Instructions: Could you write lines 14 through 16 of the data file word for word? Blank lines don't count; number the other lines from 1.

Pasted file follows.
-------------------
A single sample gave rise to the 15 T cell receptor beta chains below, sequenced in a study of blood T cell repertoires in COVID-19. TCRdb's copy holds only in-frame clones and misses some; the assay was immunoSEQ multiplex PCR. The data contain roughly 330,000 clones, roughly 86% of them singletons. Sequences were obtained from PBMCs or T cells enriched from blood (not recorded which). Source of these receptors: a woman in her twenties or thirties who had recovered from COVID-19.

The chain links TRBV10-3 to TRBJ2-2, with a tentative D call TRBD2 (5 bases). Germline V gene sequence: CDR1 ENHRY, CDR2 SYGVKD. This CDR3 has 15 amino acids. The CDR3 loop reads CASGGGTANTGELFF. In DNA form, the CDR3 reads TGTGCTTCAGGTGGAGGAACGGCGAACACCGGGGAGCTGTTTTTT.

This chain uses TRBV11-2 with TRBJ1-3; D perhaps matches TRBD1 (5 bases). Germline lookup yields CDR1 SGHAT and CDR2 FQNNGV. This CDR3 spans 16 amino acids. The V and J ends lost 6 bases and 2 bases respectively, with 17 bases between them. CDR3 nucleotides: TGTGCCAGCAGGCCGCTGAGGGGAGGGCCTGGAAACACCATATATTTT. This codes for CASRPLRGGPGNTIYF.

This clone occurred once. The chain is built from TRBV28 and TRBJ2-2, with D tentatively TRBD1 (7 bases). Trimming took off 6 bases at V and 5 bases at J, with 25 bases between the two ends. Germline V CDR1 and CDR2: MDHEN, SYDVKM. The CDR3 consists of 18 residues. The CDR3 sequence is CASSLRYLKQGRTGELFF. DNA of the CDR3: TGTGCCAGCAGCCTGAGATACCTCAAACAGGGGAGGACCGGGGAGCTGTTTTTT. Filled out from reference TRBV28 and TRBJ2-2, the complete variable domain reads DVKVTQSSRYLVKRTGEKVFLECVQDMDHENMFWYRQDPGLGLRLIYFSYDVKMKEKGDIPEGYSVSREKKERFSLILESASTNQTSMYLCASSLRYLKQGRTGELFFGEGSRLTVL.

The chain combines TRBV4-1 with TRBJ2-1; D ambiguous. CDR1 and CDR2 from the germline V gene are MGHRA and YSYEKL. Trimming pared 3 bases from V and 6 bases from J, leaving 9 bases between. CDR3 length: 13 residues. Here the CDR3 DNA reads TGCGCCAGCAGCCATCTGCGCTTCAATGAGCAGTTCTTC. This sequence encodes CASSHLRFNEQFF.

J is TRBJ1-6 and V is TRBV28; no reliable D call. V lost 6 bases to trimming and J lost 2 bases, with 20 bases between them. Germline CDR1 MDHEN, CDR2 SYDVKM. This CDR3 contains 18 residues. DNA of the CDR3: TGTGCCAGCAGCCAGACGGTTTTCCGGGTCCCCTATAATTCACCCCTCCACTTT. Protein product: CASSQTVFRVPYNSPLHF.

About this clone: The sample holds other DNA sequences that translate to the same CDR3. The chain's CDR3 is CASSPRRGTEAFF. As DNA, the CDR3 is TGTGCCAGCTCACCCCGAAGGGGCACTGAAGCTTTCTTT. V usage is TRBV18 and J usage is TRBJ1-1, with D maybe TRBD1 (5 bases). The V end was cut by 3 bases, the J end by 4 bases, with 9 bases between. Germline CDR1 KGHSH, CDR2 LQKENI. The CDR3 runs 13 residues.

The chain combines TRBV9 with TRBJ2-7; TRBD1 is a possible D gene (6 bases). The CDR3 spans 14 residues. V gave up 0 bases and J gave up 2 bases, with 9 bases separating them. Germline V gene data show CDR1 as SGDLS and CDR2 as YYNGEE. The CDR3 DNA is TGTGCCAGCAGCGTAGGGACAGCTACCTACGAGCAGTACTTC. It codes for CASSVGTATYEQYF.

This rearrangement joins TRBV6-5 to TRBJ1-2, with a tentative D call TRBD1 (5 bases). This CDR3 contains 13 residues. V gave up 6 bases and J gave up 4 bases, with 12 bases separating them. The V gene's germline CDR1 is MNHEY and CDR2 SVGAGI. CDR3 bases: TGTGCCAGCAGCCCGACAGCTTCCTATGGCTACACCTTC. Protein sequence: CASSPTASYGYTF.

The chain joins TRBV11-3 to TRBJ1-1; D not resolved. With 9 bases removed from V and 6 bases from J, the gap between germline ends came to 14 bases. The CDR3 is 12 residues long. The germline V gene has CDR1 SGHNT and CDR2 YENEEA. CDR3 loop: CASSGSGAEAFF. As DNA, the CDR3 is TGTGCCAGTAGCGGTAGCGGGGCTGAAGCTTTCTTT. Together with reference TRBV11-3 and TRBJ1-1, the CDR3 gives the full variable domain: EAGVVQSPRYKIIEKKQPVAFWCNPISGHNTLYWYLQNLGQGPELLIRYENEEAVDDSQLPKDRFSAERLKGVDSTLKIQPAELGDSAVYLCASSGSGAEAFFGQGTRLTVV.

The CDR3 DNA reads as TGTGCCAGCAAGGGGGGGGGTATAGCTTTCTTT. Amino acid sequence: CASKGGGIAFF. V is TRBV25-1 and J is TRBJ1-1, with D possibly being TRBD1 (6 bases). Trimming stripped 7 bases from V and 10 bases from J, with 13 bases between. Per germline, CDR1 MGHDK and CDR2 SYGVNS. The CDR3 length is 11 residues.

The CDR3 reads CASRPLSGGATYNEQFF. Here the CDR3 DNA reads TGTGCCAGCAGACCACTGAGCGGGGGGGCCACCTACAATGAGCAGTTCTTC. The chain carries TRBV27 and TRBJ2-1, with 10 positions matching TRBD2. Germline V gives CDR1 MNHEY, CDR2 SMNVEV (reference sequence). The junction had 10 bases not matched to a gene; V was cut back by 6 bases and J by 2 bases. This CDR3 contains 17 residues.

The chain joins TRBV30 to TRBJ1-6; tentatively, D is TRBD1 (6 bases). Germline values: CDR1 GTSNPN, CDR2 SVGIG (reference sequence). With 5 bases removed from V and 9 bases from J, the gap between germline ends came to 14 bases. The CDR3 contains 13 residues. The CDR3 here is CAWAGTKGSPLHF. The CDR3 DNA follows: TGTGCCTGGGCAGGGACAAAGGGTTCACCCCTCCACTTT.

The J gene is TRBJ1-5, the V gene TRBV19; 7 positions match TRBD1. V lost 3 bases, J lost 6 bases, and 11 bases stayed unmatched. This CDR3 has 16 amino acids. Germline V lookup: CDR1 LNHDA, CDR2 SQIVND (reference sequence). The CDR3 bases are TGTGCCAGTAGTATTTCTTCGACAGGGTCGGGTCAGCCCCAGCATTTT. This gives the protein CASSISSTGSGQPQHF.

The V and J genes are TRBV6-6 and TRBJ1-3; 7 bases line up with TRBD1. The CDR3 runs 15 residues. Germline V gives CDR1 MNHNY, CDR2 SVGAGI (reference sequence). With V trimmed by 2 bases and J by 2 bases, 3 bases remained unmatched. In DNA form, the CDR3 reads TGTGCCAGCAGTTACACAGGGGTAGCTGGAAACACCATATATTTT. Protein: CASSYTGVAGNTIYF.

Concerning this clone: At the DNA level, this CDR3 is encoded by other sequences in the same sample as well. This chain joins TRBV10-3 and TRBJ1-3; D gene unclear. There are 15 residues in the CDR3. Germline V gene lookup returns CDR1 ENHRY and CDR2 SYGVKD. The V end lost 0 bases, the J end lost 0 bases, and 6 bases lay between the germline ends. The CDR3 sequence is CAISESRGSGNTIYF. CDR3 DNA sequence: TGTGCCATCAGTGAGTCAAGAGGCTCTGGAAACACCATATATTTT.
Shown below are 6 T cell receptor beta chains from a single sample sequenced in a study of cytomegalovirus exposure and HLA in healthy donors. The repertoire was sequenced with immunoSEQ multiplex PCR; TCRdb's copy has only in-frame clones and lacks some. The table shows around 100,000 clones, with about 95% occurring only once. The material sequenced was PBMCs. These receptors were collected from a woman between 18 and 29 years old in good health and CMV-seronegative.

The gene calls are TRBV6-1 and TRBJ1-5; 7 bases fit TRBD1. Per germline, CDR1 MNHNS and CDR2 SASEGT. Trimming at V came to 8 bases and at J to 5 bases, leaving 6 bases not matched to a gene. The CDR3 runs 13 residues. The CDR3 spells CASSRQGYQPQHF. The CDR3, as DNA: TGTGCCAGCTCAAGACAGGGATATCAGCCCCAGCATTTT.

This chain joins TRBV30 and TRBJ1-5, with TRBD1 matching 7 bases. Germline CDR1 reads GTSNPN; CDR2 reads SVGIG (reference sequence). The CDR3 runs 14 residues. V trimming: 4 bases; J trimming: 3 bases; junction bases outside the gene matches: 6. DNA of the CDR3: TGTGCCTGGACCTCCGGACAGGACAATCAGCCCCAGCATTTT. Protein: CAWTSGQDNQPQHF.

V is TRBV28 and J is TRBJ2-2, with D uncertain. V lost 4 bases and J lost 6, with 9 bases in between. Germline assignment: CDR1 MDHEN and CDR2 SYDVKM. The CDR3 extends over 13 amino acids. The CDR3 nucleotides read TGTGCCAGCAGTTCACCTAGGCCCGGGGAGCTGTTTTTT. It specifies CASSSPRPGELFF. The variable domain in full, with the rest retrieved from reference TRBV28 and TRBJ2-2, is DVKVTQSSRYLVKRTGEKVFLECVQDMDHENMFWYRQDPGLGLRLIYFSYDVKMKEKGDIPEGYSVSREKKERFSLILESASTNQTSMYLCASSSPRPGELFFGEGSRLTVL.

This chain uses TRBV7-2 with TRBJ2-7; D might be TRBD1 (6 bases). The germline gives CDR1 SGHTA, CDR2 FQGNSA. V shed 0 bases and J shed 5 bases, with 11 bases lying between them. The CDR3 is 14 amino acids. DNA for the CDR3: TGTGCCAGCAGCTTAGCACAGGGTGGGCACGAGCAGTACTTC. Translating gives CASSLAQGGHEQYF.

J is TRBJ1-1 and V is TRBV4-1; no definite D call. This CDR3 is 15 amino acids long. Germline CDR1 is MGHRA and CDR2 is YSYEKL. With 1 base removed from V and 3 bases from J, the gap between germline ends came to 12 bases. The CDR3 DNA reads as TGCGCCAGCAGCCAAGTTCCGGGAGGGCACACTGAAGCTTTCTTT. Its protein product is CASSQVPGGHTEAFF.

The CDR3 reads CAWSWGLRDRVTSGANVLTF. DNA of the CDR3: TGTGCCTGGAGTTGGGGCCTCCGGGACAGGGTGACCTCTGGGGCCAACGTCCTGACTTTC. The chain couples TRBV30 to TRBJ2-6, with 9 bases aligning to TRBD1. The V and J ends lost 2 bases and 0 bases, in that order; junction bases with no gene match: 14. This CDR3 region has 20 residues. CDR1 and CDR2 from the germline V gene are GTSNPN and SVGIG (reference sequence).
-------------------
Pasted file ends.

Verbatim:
The J gene is TRBJ1-5, the V gene TRBV19; 7 positions match TRBD1. V lost 3 bases, J lost 6 bases, and 11 bases stayed unmatched. This CDR3 has 16 amino acids. Germline V lookup: CDR1 LNHDA, CDR2 SQIVND (reference sequence). The CDR3 bases are TGTGCCAGTAGTATTTCTTCGACAGGGTCGGGTCAGCCCCAGCATTTT. This gives the protein CASSISSTGSGQPQHF.

The V and J genes are TRBV6-6 and TRBJ1-3; 7 bases line up with TRBD1. The CDR3 runs 15 residues. Germline V gives CDR1 MNHNY, CDR2 SVGAGI (reference sequence). With V trimmed by 2 bases and J by 2 bases, 3 bases remained unmatched. In DNA form, the CDR3 reads TGTGCCAGCAGTTACACAGGGGTAGCTGGAAACACCATATATTTT. Protein: CASSYTGVAGNTIYF.

Concerning this clone: At the DNA level, this CDR3 is encoded by other sequences in the same sample as well. This chain joins TRBV10-3 and TRBJ1-3; D gene unclear. There are 15 residues in the CDR3. Germline V gene lookup returns CDR1 ENHRY and CDR2 SYGVKD. The V end lost 0 bases, the J end lost 0 bases, and 6 bases lay between the germline ends. The CDR3 sequence is CAISESRGSGNTIYF. CDR3 DNA sequence: TGTGCCATCAGTGAGTCAAGAGGCTCTGGAAACACCATATATTTT.